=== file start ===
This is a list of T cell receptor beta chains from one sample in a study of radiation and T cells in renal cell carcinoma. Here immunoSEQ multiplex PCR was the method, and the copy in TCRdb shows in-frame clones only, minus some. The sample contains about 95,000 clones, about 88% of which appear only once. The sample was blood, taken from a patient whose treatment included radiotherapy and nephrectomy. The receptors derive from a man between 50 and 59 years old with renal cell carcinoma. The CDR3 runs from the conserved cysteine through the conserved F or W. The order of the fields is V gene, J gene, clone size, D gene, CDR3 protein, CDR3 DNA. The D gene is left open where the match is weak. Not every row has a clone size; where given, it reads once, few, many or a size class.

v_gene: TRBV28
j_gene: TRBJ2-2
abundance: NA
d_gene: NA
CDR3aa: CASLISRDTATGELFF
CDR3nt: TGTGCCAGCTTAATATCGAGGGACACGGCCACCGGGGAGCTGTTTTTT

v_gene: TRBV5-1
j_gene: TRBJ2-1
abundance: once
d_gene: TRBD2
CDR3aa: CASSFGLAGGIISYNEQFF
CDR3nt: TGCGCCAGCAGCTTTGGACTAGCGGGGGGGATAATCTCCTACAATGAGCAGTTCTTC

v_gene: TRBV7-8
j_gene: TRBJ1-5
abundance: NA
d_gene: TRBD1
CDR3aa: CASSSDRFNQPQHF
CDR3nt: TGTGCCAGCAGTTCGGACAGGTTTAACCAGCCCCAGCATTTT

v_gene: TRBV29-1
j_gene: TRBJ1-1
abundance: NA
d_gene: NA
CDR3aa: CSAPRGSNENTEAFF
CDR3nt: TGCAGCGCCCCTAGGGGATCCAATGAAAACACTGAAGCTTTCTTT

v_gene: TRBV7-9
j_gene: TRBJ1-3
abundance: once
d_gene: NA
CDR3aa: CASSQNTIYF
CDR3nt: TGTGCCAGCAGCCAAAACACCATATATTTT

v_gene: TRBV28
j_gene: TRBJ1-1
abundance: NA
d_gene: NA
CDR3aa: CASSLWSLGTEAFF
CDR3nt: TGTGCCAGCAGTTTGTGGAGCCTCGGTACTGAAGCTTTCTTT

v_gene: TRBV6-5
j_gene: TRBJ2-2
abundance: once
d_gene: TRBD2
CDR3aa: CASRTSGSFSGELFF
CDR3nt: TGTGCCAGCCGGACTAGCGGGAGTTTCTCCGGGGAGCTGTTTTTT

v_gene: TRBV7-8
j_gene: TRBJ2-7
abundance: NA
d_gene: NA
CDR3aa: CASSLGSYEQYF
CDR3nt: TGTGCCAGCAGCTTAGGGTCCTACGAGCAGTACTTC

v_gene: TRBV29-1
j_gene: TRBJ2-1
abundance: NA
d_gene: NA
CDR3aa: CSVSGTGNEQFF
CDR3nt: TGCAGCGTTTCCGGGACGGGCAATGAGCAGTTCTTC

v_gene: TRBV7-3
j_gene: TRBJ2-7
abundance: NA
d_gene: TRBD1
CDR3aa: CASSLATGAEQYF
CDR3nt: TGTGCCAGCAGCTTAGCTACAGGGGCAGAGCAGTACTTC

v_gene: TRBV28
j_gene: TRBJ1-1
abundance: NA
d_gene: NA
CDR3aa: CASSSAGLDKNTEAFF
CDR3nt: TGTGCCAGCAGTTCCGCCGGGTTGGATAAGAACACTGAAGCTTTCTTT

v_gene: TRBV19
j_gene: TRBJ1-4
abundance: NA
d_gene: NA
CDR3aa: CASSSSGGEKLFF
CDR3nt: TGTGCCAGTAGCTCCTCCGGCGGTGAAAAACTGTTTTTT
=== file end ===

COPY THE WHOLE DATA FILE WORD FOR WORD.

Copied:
This is a list of T cell receptor beta chains from one sample in a study of radiation and T cells in renal cell carcinoma. Here immunoSEQ multiplex PCR was the method, and the copy in TCRdb shows in-frame clones only, minus some. The sample contains about 95,000 clones, about 88% of which appear only once. The sample was blood, taken from a patient whose treatment included radiotherapy and nephrectomy. The receptors derive from a man between 50 and 59 years old with renal cell carcinoma. The CDR3 runs from the conserved cysteine through the conserved F or W. The order of the fields is V gene, J gene, clone size, D gene, CDR3 protein, CDR3 DNA. The D gene is left open where the match is weak. Not every row has a clone size; where given, it reads once, few, many or a size class.

v_gene: TRBV28
j_gene: TRBJ2-2
abundance: NA
d_gene: NA
CDR3aa: CASLISRDTATGELFF
CDR3nt: TGTGCCAGCTTAATATCGAGGGACACGGCCACCGGGGAGCTGTTTTTT

v_gene: TRBV5-1
j_gene: TRBJ2-1
abundance: once
d_gene: TRBD2
CDR3aa: CASSFGLAGGIISYNEQFF
CDR3nt: TGCGCCAGCAGCTTTGGACTAGCGGGGGGGATAATCTCCTACAATGAGCAGTTCTTC

v_gene: TRBV7-8
j_gene: TRBJ1-5
abundance: NA
d_gene: TRBD1
CDR3aa: CASSSDRFNQPQHF
CDR3nt: TGTGCCAGCAGTTCGGACAGGTTTAACCAGCCCCAGCATTTT

v_gene: TRBV29-1
j_gene: TRBJ1-1
abundance: NA
d_gene: NA
CDR3aa: CSAPRGSNENTEAFF
CDR3nt: TGCAGCGCCCCTAGGGGATCCAATGAAAACACTGAAGCTTTCTTT

v_gene: TRBV7-9
j_gene: TRBJ1-3
abundance: once
d_gene: NA
CDR3aa: CASSQNTIYF
CDR3nt: TGTGCCAGCAGCCAAAACACCATATATTTT

v_gene: TRBV28
j_gene: TRBJ1-1
abundance: NA
d_gene: NA
CDR3aa: CASSLWSLGTEAFF
CDR3nt: TGTGCCAGCAGTTTGTGGAGCCTCGGTACTGAAGCTTTCTTT

v_gene: TRBV6-5
j_gene: TRBJ2-2
abundance: once
d_gene: TRBD2
CDR3aa: CASRTSGSFSGELFF
CDR3nt: TGTGCCAGCCGGACTAGCGGGAGTTTCTCCGGGGAGCTGTTTTTT

v_gene: TRBV7-8
j_gene: TRBJ2-7
abundance: NA
d_gene: NA
CDR3aa: CASSLGSYEQYF
CDR3nt: TGTGCCAGCAGCTTAGGGTCCTACGAGCAGTACTTC

v_gene: TRBV29-1
j_gene: TRBJ2-1
abundance: NA
d_gene: NA
CDR3aa: CSVSGTGNEQFF
CDR3nt: TGCAGCGTTTCCGGGACGGGCAATGAGCAGTTCTTC

v_gene: TRBV7-3
j_gene: TRBJ2-7
abundance: NA
d_gene: TRBD1
CDR3aa: CASSLATGAEQYF
CDR3nt: TGTGCCAGCAGCTTAGCTACAGGGGCAGAGCAGTACTTC

v_gene: TRBV28
j_gene: TRBJ1-1
abundance: NA
d_gene: NA
CDR3aa: CASSSAGLDKNTEAFF
CDR3nt: TGTGCCAGCAGTTCCGCCGGGTTGGATAAGAACACTGAAGCTTTCTTT

v_gene: TRBV19
j_gene: TRBJ1-4
abundance: NA
d_gene: NA
CDR3aa: CASSSSGGEKLFF
CDR3nt: TGTGCCAGTAGCTCCTCCGGCGGTGAAAAACTGTTTTTT